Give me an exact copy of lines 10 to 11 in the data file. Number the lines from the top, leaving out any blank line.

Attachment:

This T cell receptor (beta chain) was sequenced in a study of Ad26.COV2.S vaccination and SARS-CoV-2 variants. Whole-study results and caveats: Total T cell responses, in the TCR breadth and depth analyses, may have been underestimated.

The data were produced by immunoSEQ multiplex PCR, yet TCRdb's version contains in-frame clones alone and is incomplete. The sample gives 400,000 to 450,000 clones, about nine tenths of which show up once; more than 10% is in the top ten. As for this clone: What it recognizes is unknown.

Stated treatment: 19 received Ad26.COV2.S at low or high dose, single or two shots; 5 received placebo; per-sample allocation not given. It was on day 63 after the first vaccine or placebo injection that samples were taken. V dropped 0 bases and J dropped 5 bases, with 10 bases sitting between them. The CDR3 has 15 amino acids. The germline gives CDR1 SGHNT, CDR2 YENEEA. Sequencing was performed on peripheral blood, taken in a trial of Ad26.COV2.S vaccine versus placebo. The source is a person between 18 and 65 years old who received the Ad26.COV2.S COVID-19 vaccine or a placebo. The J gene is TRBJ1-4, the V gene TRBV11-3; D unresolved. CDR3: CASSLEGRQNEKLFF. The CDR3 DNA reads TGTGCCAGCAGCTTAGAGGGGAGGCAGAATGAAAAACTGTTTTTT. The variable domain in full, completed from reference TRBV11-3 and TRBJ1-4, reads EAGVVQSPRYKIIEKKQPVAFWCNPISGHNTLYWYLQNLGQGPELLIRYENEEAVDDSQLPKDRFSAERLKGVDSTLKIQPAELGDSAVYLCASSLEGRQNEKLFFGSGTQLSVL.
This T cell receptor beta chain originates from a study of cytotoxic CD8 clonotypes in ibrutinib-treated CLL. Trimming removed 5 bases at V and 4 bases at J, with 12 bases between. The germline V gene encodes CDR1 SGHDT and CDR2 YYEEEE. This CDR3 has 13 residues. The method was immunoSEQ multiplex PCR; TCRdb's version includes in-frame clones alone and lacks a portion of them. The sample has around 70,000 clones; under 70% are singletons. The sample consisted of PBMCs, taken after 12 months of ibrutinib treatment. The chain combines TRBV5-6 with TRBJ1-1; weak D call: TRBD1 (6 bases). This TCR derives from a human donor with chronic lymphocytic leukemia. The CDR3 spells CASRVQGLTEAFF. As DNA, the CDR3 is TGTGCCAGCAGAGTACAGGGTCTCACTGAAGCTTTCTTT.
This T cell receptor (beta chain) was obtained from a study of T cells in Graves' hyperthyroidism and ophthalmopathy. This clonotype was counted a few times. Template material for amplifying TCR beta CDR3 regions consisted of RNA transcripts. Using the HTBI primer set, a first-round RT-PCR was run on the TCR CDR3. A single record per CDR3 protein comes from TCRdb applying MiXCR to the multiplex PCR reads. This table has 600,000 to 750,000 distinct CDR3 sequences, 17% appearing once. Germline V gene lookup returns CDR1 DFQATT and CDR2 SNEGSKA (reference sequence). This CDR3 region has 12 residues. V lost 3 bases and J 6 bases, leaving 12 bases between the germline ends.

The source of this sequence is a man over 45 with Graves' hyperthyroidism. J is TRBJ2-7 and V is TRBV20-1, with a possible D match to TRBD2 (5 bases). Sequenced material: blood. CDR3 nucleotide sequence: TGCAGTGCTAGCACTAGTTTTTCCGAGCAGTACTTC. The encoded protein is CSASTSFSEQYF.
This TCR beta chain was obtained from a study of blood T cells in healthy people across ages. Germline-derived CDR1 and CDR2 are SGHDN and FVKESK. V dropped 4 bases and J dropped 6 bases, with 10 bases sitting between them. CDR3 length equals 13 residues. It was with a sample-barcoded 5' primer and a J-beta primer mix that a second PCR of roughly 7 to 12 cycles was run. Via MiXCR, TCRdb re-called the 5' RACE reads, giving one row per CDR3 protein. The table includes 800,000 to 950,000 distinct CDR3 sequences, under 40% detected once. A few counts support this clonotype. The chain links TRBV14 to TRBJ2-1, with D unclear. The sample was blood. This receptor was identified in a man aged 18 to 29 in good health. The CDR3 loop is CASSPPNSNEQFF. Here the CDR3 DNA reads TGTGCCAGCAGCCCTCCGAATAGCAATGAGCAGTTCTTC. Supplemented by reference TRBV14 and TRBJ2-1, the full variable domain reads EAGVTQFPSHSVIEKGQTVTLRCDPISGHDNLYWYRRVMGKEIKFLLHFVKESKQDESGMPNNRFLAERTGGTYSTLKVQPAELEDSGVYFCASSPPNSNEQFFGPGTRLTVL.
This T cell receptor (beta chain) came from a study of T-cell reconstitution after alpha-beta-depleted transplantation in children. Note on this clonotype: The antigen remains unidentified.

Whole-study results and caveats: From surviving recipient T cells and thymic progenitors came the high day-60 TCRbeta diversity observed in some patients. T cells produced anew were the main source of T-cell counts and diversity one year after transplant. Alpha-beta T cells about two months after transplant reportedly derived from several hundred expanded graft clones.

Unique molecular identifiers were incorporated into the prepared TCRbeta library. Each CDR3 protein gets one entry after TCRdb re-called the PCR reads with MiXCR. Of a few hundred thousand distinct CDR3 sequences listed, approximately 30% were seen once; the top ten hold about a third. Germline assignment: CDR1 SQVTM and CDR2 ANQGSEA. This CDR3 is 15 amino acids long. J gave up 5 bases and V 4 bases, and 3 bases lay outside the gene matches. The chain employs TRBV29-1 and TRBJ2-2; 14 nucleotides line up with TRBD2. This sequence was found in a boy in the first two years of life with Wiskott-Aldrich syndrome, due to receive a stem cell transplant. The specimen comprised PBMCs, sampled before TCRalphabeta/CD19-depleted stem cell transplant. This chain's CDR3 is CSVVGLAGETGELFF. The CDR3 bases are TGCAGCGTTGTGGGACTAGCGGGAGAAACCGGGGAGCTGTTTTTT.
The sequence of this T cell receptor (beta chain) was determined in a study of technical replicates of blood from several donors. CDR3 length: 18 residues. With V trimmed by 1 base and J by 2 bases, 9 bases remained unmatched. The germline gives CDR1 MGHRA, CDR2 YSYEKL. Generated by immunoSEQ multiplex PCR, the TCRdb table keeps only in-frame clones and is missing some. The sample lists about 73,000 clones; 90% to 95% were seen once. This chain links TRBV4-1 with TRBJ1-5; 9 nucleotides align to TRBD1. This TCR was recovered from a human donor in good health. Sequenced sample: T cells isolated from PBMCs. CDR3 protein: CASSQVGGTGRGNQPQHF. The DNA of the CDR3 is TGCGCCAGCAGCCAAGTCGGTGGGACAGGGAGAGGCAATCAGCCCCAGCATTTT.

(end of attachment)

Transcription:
Unique molecular identifiers were incorporated into the prepared TCRbeta library. Each CDR3 protein gets one entry after TCRdb re-called the PCR reads with MiXCR. Of a few hundred thousand distinct CDR3 sequences listed, approximately 30% were seen once; the top ten hold about a third. Germline assignment: CDR1 SQVTM and CDR2 ANQGSEA. This CDR3 is 15 amino acids long. J gave up 5 bases and V 4 bases, and 3 bases lay outside the gene matches. The chain employs TRBV29-1 and TRBJ2-2; 14 nucleotides line up with TRBD2. This sequence was found in a boy in the first two years of life with Wiskott-Aldrich syndrome, due to receive a stem cell transplant. The specimen comprised PBMCs, sampled before TCRalphabeta/CD19-depleted stem cell transplant. This chain's CDR3 is CSVVGLAGETGELFF. The CDR3 bases are TGCAGCGTTGTGGGACTAGCGGGAGAAACCGGGGAGCTGTTTTTT.
The sequence of this T cell receptor (beta chain) was determined in a study of technical replicates of blood from several donors. CDR3 length: 18 residues. With V trimmed by 1 base and J by 2 bases, 9 bases remained unmatched. The germline gives CDR1 MGHRA, CDR2 YSYEKL. Generated by immunoSEQ multiplex PCR, the TCRdb table keeps only in-frame clones and is missing some. The sample lists about 73,000 clones; 90% to 95% were seen once. This chain links TRBV4-1 with TRBJ1-5; 9 nucleotides align to TRBD1. This TCR was recovered from a human donor in good health. Sequenced sample: T cells isolated from PBMCs. CDR3 protein: CASSQVGGTGRGNQPQHF. The DNA of the CDR3 is TGCGCCAGCAGCCAAGTCGGTGGGACAGGGAGAGGCAATCAGCCCCAGCATTTT.